• Reinforcement on the compression side
of thin concrete cross sections in a tilt-
up panel will often be in tension at
ultimate loads
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New Clause 23.3.2 Service


Load Deflection Limitations
• Provisions expanded and now similar in
format to strength calculations
• Stiffness reduction factor, φm not included in
deflection calculations
span
• Service load limit of –––– is unchanged
100
• Panel deflections are rarely problematic
• Recent studies suggest that the CSA / ACI
methods for deflection of thin concrete
members may be non-conservative
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5
Creep and Initial Deflections
• The design should allow for initial deflections
due to warping or uneven casting beds
• Differential shrinkage and thermal gradients
may also be a factor
• Long term creep has not been a significant
problem because axial loads are usually
small
• Clause 23.3.1.4 requires a minimum initial
deflection ∆0 = l / 400

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Loading Conditions on Tilt-up Panels


Changes in NBCC 2005 for “Principal Loads”
and “Companion Loads”
Factored Resistance Principal Load Companion Load
1. φR 1.4D
2. φR 1.25D + 1.5L + 0.5S or 0.4W
3. φR 1.25D + 1.5S + 0.5L or 0.4W
4. φR 1.25D + 1.4W + 0.5L or 0.5S
5. φR + effect of 0.9D 1.4W or 1.5L or 1.5S
6. φR 1.0D + 1.0E + 0.5L or 0.25S
7. φR + effect of 1.0D 1.0E

# 4 and 6 usually control for out-of-plane bending


# 5 and 7 apply to in-plane shear

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Lateral Wind Loads on Panels


(NBCC 2005, Clause 4.1.7)
p = Iw q Ce (Cp Cg - Cpi Cgi)
Iw = 1.0 for normal buildings (ULS)
= 0.75 for serviceability (SLS)
q = 1 in 50 reference velocity pressure
Cp Cg = typically + 1.3 or - 1.5 for tilt-up
Cpi = + 0.30 or - 0.45 for buildings with
only a few small openings
Cgi = internal gust factor fixed at 2.0 (?)
Ce = exposure factor ranges from 0.7 to
1.0 for most low rise buildings

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6
Lateral Wind Loads on Panels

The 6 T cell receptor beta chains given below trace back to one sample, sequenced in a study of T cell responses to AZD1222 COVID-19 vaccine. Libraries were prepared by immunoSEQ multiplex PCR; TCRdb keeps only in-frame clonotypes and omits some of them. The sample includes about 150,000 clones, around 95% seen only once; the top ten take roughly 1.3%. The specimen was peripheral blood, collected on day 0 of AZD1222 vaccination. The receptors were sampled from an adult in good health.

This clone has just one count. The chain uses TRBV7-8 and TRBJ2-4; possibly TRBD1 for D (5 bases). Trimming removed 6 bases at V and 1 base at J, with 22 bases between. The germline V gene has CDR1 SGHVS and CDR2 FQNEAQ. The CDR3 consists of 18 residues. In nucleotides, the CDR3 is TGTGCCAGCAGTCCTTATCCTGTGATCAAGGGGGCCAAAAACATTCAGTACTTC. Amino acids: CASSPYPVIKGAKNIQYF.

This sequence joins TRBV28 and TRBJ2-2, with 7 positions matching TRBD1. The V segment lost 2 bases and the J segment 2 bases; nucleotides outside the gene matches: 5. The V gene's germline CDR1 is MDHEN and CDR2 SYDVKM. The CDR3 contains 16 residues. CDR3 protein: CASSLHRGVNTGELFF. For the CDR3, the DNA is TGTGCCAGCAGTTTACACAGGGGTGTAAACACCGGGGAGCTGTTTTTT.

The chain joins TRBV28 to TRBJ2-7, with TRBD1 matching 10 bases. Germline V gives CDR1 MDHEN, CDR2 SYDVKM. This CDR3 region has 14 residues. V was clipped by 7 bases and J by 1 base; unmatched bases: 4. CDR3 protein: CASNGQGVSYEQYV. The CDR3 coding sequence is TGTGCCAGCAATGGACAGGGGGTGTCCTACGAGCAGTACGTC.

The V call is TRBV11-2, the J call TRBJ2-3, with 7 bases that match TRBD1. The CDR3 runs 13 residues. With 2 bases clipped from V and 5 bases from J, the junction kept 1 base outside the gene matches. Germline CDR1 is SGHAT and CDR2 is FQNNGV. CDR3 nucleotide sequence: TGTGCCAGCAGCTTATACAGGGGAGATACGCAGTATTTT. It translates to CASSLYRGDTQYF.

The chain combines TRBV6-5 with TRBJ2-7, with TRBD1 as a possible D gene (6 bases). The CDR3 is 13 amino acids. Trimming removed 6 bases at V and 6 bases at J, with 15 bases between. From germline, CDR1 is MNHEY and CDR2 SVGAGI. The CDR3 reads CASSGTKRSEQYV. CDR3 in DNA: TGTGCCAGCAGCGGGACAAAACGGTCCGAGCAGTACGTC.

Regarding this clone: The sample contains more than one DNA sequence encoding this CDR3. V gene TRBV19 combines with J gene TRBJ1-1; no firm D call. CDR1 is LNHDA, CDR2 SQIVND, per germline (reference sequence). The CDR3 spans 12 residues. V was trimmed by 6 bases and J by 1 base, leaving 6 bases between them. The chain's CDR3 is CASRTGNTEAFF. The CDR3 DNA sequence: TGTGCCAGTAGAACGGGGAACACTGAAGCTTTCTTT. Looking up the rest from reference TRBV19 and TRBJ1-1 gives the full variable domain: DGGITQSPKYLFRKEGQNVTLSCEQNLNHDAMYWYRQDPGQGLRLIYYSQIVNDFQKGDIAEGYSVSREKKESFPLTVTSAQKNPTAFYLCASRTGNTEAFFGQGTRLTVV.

• Effect of new wind load provisions are not a
significant change for tilt-up design
• NBCC 2005 load factor reduced to 1.4 for wind
• Design wind pressures are typically greater
compared to ASCE requirements
• Panels reinforcement for high, simply supported
panels is directly proportional to wind loads

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Wind Load Design


Comparison
Panel Height 30 ft
Width 20 ft
Thickness 6.25"
Self Weight 80 psf
Reinf 2 layers
.

d = 4.75"
Roof DL = 500 plf
Roof LL = 1000 plf

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Wind Loads on Tilt-up


Wall Panels
• 100 kph (62 mph) was selected for the 1:30
reference wind speed in NBCC 1995. The
reference pressure q would be 0.5 kPa (10.4 psf)
• Corresponding 1:50 wind speed for NBCC 2005
is 105 kph (65.2 mph), or q = 0.55 kPa (11.5 psf)
• Equivalent 1:50 wind speed for ASCE 7-02 is
85 mph (137 kph), q = 15.4 psf (0.74 kPa)

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7
Comparison of Wind Loads
Design Wind Pressures:
NBCC 1995 NBCC 2005 ASCE 7-02
+ve W 21.2 psf 25.5 psf 13.6 psf
+ve Wf 31.8 psf 35.7 psf 21.8 psf
------ + 12% - 31 %
-ve W 23.0 psf 24.1 psf 15.1 psf
-ve Wf 34.5 psf 33.7 psf 24.2 psf
------ - 2% - 30%
Total Panel Reinforcement:
A23.3-94 A23.3- 04 ACI 318-02
1473 lbs 1536 lbs 1100 lbs
Difference ------ + 4% - 25%
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Lateral Seismic Loads on Panels


• Obtained from NBCC 2005, Clause 4.1.8.17
• Vp = 0.3 Fa Sa(0.2) IE Sp Wp
Cp Ar Ax
Sp = –––––––– where 0.7 ≤ Sp ≤ 4.0
Rp
and
hx
Ax = 1 + 2 ––
hn
• hx usually be taken as the center of mass of
the panel at each storey
• Rp is typically 2.5 for wall panels

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Lateral Seismic Loads on Panels


• Cp is the risk factor equal to 1.0
• Ar is usually 1.0, but could be as high as
2.5 for if the fundamental period of the
building is similar to that of the panel
component
• Large warehouse buildings with tall panels
may be affected
• Lateral seismic forces may be similar in